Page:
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Centre for Investigative Journalism
Annual Convention: Individual Reports

RADIO JOURNALISM

by Barrie Zwicker

 

"In pursuit of the brown envelope, in contempt for the press release, we are going to miss the truth."

Mark Starowicz

 

JOURNALISM IS HEADING for a fall, in the opinion of one of Canada's most successful radio public affairs executives.

Mark Starowicz, executive producer of CBC Radio's Sunday Morning, claimed the credibility of journalists is, in the public eye, declining.

Journalists too often are underinformed, too often don't read books, or public documents, let alone study them, Starowicz suggested here at one of the final sessions of the second annual conference of the Centre for Investigative Journalism.

"We have no right to practice our profession... We don't know what we're talking about," Starowicz told an overflow audience of about 200.

A lack of "quantifiable data" is too often replaced with the "new journalism," with "showbusiness techniques" and "a vogue for what we call investigative journalism."

It turned out he was referring mainly to U.S. journalism. "Thankfully, it's not happening too much in Canada. We must not import the American perversions of what passes for investigative journalism," he cautioned.

As an example of the "60 Minutes syndrome" he suggested "the crooked rodeo in Arkansas, or the peanut vendor in New York who gives you 49 peanuts instead of 50. Meanwhile entire books are passing through Congress..."

Starowicz stressed time and again the importance and attractiveness of journalists having their facts down cold.

"I don't know if you ever had the experience of really hating somebody, knowing the guy's a crook... but you go up to these guys and half the time, some of that rock feeling in your gut starts to melt a bit and you say to yourself 'it's more complicated, a little more complicated than the bar talk,' and when it gets complicated, that's probably when it gets close to the truth."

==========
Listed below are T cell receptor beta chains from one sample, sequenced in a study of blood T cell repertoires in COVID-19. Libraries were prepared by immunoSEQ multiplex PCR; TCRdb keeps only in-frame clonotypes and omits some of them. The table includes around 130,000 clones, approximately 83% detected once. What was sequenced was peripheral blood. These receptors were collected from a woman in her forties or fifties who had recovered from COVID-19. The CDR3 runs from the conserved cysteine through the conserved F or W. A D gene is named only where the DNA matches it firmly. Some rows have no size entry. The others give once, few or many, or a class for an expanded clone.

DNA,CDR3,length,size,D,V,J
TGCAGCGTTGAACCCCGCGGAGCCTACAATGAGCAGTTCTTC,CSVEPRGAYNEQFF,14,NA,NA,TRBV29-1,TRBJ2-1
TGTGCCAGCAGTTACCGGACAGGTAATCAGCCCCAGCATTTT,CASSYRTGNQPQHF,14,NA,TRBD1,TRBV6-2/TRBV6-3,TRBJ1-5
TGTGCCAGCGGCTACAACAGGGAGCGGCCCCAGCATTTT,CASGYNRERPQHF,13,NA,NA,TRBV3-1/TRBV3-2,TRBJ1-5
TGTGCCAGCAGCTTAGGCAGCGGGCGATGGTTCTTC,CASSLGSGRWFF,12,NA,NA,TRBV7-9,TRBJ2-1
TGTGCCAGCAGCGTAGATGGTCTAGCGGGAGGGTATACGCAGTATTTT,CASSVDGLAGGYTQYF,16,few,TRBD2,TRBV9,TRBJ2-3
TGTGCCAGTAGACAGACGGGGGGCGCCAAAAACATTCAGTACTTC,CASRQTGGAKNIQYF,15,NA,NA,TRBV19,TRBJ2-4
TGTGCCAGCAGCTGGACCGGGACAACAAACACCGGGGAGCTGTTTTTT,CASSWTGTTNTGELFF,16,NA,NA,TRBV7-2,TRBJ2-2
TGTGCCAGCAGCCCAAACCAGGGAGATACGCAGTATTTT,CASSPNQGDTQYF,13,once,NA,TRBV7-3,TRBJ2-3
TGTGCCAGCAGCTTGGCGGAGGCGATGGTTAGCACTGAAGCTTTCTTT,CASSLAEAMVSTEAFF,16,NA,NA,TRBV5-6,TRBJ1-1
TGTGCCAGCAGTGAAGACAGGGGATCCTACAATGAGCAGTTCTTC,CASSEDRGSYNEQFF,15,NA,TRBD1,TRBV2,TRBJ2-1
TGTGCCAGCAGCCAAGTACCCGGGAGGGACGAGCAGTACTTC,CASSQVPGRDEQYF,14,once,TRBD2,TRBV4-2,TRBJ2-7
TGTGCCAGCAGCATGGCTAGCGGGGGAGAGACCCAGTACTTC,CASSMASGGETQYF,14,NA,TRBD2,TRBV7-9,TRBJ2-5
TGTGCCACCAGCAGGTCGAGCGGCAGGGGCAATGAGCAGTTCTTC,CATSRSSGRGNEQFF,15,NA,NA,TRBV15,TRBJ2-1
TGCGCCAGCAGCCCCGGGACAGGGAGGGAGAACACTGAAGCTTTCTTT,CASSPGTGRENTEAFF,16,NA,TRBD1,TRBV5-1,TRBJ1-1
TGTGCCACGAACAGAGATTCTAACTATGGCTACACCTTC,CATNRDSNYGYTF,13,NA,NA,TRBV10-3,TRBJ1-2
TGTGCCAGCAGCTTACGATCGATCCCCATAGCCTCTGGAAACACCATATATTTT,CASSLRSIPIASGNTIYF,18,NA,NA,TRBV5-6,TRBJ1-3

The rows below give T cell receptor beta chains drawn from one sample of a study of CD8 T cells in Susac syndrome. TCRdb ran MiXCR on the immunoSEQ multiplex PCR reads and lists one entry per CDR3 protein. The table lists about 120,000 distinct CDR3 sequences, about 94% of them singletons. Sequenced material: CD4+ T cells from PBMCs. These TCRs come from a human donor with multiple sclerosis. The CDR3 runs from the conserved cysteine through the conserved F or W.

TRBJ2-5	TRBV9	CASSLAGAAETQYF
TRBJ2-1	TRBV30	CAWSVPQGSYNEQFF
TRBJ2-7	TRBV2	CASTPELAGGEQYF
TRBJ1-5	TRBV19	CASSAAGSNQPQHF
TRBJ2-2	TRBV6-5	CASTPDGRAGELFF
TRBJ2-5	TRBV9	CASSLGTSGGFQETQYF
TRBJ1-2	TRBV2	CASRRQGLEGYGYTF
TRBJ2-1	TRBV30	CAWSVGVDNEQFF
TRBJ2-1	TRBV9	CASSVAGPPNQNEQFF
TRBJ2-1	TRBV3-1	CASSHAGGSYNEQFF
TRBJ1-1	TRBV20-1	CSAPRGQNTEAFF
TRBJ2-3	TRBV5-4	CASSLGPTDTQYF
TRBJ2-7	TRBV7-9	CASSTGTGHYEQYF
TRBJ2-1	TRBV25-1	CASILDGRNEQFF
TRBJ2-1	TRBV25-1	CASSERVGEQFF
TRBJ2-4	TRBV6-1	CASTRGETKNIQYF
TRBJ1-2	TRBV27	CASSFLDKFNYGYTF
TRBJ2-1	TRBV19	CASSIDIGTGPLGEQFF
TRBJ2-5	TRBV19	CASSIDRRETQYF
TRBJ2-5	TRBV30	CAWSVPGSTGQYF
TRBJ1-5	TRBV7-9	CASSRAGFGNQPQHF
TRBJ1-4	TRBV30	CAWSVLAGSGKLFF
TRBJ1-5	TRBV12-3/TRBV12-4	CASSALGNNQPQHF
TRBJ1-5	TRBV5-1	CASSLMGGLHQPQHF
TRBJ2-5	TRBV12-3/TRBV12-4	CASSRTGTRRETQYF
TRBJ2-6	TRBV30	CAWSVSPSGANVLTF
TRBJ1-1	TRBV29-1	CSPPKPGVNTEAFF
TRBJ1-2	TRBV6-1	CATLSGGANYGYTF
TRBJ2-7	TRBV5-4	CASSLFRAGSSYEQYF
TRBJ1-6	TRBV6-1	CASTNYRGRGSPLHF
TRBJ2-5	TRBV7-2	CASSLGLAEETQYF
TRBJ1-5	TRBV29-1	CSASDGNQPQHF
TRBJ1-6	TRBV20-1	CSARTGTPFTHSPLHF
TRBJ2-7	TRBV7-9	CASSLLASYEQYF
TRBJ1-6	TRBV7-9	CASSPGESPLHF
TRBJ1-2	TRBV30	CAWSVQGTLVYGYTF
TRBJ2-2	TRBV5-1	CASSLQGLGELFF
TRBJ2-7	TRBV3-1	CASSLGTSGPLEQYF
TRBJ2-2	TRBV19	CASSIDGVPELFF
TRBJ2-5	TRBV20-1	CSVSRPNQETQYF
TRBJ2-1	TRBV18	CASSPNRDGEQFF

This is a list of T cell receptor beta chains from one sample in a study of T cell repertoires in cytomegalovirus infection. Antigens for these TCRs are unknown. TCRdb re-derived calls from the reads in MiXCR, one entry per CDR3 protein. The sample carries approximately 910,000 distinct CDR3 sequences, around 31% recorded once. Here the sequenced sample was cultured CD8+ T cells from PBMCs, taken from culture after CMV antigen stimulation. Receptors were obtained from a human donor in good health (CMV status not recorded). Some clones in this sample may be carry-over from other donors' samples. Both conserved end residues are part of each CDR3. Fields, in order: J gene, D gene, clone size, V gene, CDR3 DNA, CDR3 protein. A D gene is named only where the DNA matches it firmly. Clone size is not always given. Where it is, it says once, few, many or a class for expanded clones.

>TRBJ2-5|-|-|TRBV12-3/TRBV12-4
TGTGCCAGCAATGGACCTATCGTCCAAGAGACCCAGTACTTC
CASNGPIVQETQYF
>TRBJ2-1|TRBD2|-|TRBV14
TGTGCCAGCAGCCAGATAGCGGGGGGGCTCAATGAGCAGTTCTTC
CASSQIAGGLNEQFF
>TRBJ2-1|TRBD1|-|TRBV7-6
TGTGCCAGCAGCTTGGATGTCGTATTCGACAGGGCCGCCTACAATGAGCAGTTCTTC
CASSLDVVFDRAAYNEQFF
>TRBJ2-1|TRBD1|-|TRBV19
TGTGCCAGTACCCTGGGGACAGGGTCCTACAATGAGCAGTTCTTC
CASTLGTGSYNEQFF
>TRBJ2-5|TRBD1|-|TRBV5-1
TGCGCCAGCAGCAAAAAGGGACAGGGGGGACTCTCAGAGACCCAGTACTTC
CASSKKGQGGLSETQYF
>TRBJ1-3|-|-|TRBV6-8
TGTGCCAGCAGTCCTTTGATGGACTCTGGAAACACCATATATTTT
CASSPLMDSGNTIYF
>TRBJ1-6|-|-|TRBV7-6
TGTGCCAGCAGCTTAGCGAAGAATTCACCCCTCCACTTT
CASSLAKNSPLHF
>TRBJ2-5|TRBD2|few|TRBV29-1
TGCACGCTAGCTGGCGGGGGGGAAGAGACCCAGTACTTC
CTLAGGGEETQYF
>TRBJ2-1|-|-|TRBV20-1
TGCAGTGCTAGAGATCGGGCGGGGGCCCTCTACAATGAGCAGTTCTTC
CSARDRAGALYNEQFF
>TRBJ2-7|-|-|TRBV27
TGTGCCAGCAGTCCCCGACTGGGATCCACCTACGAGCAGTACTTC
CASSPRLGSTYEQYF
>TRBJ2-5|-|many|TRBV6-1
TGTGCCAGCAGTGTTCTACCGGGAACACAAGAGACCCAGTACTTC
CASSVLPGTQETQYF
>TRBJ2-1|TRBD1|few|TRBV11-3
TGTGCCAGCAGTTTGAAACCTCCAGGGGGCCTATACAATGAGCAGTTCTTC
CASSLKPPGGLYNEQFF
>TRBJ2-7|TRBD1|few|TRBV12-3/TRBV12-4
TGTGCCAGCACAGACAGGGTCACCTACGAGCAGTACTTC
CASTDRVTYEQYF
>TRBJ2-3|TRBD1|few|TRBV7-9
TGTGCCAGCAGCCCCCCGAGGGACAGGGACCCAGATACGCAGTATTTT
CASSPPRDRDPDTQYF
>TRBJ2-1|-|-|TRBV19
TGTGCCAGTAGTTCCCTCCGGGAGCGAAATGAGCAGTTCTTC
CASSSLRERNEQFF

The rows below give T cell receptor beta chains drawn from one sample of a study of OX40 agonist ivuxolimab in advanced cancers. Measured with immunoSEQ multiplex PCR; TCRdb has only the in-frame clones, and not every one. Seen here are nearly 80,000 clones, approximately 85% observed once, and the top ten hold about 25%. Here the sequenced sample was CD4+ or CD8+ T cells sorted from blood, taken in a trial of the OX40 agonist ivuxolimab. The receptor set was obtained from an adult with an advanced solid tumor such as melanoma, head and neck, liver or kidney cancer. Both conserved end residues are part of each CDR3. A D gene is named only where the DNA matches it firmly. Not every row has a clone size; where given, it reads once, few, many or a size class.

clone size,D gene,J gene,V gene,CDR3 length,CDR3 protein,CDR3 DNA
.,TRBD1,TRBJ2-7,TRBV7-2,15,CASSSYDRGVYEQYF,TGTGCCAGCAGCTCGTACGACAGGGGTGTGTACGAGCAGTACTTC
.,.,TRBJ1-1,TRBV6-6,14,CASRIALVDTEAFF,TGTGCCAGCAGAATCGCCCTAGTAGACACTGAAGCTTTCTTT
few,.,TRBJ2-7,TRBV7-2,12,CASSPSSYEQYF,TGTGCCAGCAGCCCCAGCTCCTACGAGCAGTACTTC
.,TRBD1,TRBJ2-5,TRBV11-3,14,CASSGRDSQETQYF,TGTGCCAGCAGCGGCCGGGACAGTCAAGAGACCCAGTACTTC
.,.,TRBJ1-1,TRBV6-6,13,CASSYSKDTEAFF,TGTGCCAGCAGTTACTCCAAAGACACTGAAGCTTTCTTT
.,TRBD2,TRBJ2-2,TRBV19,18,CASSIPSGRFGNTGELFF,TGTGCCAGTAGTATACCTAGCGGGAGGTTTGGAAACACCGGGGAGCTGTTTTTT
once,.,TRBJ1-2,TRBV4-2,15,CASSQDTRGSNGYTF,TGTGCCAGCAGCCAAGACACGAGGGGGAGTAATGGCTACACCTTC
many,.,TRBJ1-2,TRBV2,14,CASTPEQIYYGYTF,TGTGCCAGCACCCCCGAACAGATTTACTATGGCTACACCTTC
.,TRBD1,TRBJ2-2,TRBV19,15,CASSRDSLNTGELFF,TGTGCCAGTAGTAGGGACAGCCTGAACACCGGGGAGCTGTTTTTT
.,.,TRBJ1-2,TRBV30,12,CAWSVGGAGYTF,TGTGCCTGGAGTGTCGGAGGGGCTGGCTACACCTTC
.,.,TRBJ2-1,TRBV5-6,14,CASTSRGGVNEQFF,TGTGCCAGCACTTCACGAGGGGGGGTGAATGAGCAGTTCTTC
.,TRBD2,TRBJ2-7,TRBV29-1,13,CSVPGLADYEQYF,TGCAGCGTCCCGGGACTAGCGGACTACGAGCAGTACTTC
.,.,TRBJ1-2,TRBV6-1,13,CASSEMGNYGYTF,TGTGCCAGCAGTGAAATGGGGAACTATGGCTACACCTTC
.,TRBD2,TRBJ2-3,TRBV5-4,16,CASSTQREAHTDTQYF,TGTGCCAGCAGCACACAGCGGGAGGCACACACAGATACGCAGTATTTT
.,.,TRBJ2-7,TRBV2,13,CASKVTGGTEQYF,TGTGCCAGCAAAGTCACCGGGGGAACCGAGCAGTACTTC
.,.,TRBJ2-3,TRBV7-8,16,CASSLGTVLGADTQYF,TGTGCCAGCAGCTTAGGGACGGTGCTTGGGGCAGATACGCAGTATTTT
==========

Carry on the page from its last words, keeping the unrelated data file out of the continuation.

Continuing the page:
Another reason journalists are heading for a fall, in Starowicz' view, is that too many journalistic resources are being devoted to digging out skeletons in public figures' closets.

"If we want we can probably find out that René Lévesque stole something... we are bordering on vigilantism in some cases, at least in the United States.

"The greatest investigative journalist our mythology has is I.F. Stone. He brags he never made a phone call, and he never went to a press conference in Washington. The public record. The Congressional Record. This document. That document.

"I fear that in the pursuit of the brown envelope, in the contempt for the press release, we really are going to miss the truth. Because nobody's read the entire 80 pages or 46 pages of the budget. And nobody's read something that the Saskatchewan Department of Health came out with on Medicare..."

The other need stressed by Starowicz is for systems.

"I would hope that we would press, as a collectivity, for correspondents in Calgary. Why are there no properly built information systems? Why is there nobody reading legislative records in New Brunswick except one poor overworked son of a bitch who's got to feed the local Hourglass and the World at Six and this and that?

"We're all going to be safe when there are five of us in the legislature poring over it. Because it takes five of us to read it. And I want to be one of those five because then I'll find it, and I'll find it in some little departmental report... again the analogy of I.F. Stone..."

Starowicz said he despises the new journalism. "It's exhibitionism. We were not meant to be the stars." In responding to questions later he agreed he was putting his points vigorously for effect, and that he had nothing against good feature writing.

Journalism "has no reason to adopt the theatrical mode," Starowicz asserted. It is the "relentless, computerlike, lawn-mower (approach to truth)" that is "an enormous courtesy to our readers and listeners."

 

Published in Sources May/June 1980

 



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